By Marie-Claire Chappet
If you’ve ever been on an airplane with a spare seat beside you, and you’ve watched the passengers come on the plane thinking, ‘oh no, not them, I don’t want to sit next to them…’, you’ve experienced unconscious bias,” says Risha Grant, a leading diversity and inclusion expert.
“Unconscious bias is a learnt behaviour from somewhere in our past,” she explains, “yet it is something we don’t question at all. We shrink when certain people come in the elevator, or make silent, almost unnoticed assumptions about others. Unconscious bias training is really going to the root of it and finally asking yourself: Why do I do that?”
The term implicit bias – often known as unconscious bias – was first coined back in 1995 by psychologists Mahzarin Banaji and Anthony Greenwald. Known as RAT (Racism Awareness Training) in the UK in the 1980s, learning to unpick this has become a formalised process.
Now, Unconscious Bias Training (UBT) is instilled in almost all Fortune 500 Companies and has become a hot-button issue since the resurgence of the Black Lives Matter movement in 2020.
Battling these ingrained prejudices is not just a moral crusade. In the working world, these silent assumptions are causing extremely wide ethnicity and gender pay gaps. A 2019 UK study showed that, on average, nearly one in four applicants from a ‘majority’ group (white, male) received a call-back from employers.
Ethnic minorities, with identical CVs and cover letters, needed to send 60% more applications in order to receive the same number of call-backs. As of 2019, the Office for National Statistics (ONS) showed that most ethnic groups earned less, on average, than their white British counterparts and that the ethnicity pay gap is at its starkest in London, where it stands at 23.8%.
The gender pay gap is also particularly bleak in large city corporations, according to Bloomberg Tax. The percentage of female partners at the so-called ‘Big Four’ firms range from 21% to 24%. In 2019, KPMG reported a gender pay gap of 39%, while at EY it was 32% . At Deloitte, women earn 35% less than men and at PwC, it it is 38%. This compared to a national average of 15.5% in 2020, according to the ONS. The gaps are even wider for ethnic minorities. Just three of KPMG’s UK partners are Black, that’s 0.5% of the total number of partners.
Gillian Arnold, Director of Tectre, a recruitment and diversity initiative that specialises in the STEM industries, has seen these biases in real time. The company was originally involved in recruitment for women in tech but has since pivoted into diversity and inclusion training after finding out just how staggering the prejudices against their candidates were.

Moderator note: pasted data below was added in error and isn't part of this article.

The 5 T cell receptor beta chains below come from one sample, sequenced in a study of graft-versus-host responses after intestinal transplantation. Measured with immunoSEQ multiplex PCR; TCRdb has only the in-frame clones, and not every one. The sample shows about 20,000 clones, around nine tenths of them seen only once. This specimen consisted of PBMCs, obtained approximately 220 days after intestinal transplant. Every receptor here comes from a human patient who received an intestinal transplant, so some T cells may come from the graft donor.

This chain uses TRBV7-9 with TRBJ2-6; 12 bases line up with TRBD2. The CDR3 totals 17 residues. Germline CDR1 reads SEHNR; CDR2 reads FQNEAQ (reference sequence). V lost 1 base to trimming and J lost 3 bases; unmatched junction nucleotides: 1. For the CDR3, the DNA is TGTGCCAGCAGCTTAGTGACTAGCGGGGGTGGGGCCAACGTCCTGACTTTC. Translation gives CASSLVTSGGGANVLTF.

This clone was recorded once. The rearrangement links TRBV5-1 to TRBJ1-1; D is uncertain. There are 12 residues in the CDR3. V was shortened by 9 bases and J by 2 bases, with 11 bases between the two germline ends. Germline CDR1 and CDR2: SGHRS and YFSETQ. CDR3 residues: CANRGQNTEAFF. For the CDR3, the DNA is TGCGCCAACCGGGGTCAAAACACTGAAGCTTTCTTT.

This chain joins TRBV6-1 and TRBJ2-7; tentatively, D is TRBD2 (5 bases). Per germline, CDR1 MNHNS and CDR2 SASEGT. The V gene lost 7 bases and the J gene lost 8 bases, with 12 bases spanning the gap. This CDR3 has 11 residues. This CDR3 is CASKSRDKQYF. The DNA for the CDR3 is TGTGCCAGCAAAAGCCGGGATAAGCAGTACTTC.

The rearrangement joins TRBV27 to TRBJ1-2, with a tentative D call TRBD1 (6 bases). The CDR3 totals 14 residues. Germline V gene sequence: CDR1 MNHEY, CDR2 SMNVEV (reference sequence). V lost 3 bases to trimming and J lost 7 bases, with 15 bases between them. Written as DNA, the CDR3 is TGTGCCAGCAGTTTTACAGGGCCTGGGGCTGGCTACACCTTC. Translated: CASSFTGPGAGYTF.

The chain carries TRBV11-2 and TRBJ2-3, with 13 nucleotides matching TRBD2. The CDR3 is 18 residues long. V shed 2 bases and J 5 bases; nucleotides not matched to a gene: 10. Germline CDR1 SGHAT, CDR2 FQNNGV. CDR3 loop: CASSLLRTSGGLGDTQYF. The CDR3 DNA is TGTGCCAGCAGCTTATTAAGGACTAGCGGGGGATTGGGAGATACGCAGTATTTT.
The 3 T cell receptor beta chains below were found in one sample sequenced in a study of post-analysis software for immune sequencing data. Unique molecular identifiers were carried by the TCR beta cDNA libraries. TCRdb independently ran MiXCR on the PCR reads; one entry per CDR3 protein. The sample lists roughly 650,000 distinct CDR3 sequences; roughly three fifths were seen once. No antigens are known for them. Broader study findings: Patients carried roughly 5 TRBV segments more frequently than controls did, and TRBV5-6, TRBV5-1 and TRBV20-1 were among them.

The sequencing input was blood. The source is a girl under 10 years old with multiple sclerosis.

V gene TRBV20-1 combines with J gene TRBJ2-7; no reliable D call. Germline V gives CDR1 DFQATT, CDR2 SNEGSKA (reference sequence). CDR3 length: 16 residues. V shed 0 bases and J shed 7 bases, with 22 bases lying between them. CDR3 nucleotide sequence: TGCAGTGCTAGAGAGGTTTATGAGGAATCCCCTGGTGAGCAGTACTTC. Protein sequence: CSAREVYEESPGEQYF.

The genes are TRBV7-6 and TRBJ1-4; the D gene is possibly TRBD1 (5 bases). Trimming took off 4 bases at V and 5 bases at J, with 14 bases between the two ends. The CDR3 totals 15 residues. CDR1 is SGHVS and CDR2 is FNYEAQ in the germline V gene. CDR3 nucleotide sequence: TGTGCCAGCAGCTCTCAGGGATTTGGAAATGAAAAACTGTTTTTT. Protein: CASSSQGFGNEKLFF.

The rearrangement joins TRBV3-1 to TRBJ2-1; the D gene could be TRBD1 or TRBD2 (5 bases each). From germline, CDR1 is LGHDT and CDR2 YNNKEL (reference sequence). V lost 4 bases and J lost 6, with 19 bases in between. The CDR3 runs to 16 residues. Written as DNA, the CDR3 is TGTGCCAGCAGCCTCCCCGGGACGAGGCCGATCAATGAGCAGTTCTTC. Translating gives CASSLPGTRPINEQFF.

“We were sending out great women to these jobs, excellent candidates,” she says. “Every time they came back without jobs. Almost every time a man was hired instead.”
Unpicking these snap judgements or unspoken assumptions – based on race, gender or any number of factors – seems like a no-brainer. Yet, in December 2020, the government announced it would be phasing out UBT in the civil service. Why? It seems like we are in dire need of it, right? Yet the reality is far more complex. A number of studies have found that UBT is ineffective in meeting its aims.
According to Frederick Herbert, a behavioural science researcher at the London School of Economics, UBT has four main goals: “To increase knowledge of the existence and impact of negative implicit associations; to reduce negative implicit associations; to change explicit attitudes; and to change behaviours in such a way that those who attend exhibit significant reductions in prejudice.”
In his expansive research, Herbert has found that only the first aim – knowledge – is actually successfully met. He argues that this is still worthwhile – after all, getting people to accept and understand certain uncomfortable truths is an important first step – but notes that the long-term effectiveness of UBT is questionable.
In 2018, a Harvard paper looked at various studies of diversity training and found that it produced very little long-term impact. It cites one study of 985 anti-bias interventions that showed little change had been instilled and, in one experiment, seemed to reveal that subjects had learnt how to “game” the training by simply answering the way they knew would get a higher score, as opposed to actually learning anything from the process. The same year, a report from the UK’s Equality and Human Rights Commission found that while it raised awareness of gender bias, evidence for racial bias change was limited.
In fact, academic and governmental investigations into the efficacy of UBT – such as a Harvard study carried out by the American Psychological Association and a report by the Equality of Human Rights Commission – have found that it often has an unintended negative impact. It made employees complacent about their own biases, stoked anger and defensiveness in many white employees and actually reinforces negative stereotypes.
Unconscious bias training takes time